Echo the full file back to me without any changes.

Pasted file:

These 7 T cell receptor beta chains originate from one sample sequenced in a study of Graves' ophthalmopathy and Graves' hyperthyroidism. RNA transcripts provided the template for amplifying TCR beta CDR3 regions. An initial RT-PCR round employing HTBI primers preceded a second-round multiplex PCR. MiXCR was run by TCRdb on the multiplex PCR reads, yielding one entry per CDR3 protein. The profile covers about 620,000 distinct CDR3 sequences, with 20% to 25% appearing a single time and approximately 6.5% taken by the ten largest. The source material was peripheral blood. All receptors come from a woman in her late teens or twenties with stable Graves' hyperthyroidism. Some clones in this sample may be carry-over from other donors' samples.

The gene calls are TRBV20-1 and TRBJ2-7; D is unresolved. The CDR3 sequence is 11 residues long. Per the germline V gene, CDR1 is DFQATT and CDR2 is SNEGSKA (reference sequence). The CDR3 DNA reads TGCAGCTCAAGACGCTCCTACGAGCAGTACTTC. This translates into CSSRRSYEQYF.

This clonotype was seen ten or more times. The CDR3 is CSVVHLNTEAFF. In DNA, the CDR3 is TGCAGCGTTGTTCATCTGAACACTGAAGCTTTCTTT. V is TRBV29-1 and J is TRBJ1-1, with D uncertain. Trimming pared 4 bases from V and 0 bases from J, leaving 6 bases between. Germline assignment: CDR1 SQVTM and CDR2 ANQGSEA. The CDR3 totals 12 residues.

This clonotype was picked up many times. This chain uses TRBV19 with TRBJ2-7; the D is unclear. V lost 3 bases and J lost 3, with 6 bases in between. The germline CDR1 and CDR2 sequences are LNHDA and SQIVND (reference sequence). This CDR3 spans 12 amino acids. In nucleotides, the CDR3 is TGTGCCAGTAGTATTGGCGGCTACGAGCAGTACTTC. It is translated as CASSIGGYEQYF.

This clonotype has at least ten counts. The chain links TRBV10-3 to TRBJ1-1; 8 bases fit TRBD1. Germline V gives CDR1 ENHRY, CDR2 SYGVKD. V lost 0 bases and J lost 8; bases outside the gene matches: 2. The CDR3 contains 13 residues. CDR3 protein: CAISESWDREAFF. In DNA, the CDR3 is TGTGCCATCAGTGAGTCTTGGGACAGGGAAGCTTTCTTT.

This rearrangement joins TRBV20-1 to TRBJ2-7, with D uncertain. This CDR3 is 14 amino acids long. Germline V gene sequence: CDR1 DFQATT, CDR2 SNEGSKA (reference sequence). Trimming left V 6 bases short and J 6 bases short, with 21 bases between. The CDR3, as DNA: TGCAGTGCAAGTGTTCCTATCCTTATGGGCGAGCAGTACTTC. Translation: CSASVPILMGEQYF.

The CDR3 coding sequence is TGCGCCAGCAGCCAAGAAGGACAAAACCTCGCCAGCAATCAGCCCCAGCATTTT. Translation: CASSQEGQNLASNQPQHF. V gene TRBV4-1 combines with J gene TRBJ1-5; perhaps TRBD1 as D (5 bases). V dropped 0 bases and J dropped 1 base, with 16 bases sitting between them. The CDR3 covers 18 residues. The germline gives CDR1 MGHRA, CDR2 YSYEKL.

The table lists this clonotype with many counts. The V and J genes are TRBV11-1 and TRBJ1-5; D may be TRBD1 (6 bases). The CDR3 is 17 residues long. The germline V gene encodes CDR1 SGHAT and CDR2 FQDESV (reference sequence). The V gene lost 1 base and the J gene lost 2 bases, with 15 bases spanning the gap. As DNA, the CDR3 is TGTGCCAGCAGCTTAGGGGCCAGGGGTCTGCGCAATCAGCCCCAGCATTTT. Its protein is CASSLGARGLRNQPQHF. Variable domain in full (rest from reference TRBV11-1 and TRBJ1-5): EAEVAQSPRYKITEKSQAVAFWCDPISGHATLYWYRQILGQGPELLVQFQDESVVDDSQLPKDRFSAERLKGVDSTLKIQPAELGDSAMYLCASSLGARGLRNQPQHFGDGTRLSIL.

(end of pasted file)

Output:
These 7 T cell receptor beta chains originate from one sample sequenced in a study of Graves' ophthalmopathy and Graves' hyperthyroidism. RNA transcripts provided the template for amplifying TCR beta CDR3 regions. An initial RT-PCR round employing HTBI primers preceded a second-round multiplex PCR. MiXCR was run by TCRdb on the multiplex PCR reads, yielding one entry per CDR3 protein. The profile covers about 620,000 distinct CDR3 sequences, with 20% to 25% appearing a single time and approximately 6.5% taken by the ten largest. The source material was peripheral blood. All receptors come from a woman in her late teens or twenties with stable Graves' hyperthyroidism. Some clones in this sample may be carry-over from other donors' samples.

The gene calls are TRBV20-1 and TRBJ2-7; D is unresolved. The CDR3 sequence is 11 residues long. Per the germline V gene, CDR1 is DFQATT and CDR2 is SNEGSKA (reference sequence). The CDR3 DNA reads TGCAGCTCAAGACGCTCCTACGAGCAGTACTTC. This translates into CSSRRSYEQYF.

This clonotype was seen ten or more times. The CDR3 is CSVVHLNTEAFF. In DNA, the CDR3 is TGCAGCGTTGTTCATCTGAACACTGAAGCTTTCTTT. V is TRBV29-1 and J is TRBJ1-1, with D uncertain. Trimming pared 4 bases from V and 0 bases from J, leaving 6 bases between. Germline assignment: CDR1 SQVTM and CDR2 ANQGSEA. The CDR3 totals 12 residues.

This clonotype was picked up many times. This chain uses TRBV19 with TRBJ2-7; the D is unclear. V lost 3 bases and J lost 3, with 6 bases in between. The germline CDR1 and CDR2 sequences are LNHDA and SQIVND (reference sequence). This CDR3 spans 12 amino acids. In nucleotides, the CDR3 is TGTGCCAGTAGTATTGGCGGCTACGAGCAGTACTTC. It is translated as CASSIGGYEQYF.

This clonotype has at least ten counts. The chain links TRBV10-3 to TRBJ1-1; 8 bases fit TRBD1. Germline V gives CDR1 ENHRY, CDR2 SYGVKD. V lost 0 bases and J lost 8; bases outside the gene matches: 2. The CDR3 contains 13 residues. CDR3 protein: CAISESWDREAFF. In DNA, the CDR3 is TGTGCCATCAGTGAGTCTTGGGACAGGGAAGCTTTCTTT.

This rearrangement joins TRBV20-1 to TRBJ2-7, with D uncertain. This CDR3 is 14 amino acids long. Germline V gene sequence: CDR1 DFQATT, CDR2 SNEGSKA (reference sequence). Trimming left V 6 bases short and J 6 bases short, with 21 bases between. The CDR3, as DNA: TGCAGTGCAAGTGTTCCTATCCTTATGGGCGAGCAGTACTTC. Translation: CSASVPILMGEQYF.

The CDR3 coding sequence is TGCGCCAGCAGCCAAGAAGGACAAAACCTCGCCAGCAATCAGCCCCAGCATTTT. Translation: CASSQEGQNLASNQPQHF. V gene TRBV4-1 combines with J gene TRBJ1-5; perhaps TRBD1 as D (5 bases). V dropped 0 bases and J dropped 1 base, with 16 bases sitting between them. The CDR3 covers 18 residues. The germline gives CDR1 MGHRA, CDR2 YSYEKL.

The table lists this clonotype with many counts. The V and J genes are TRBV11-1 and TRBJ1-5; D may be TRBD1 (6 bases). The CDR3 is 17 residues long. The germline V gene encodes CDR1 SGHAT and CDR2 FQDESV (reference sequence). The V gene lost 1 base and the J gene lost 2 bases, with 15 bases spanning the gap. As DNA, the CDR3 is TGTGCCAGCAGCTTAGGGGCCAGGGGTCTGCGCAATCAGCCCCAGCATTTT. Its protein is CASSLGARGLRNQPQHF. Variable domain in full (rest from reference TRBV11-1 and TRBJ1-5): EAEVAQSPRYKITEKSQAVAFWCDPISGHATLYWYRQILGQGPELLVQFQDESVVDDSQLPKDRFSAERLKGVDSTLKIQPAELGDSAMYLCASSLGARGLRNQPQHFGDGTRLSIL.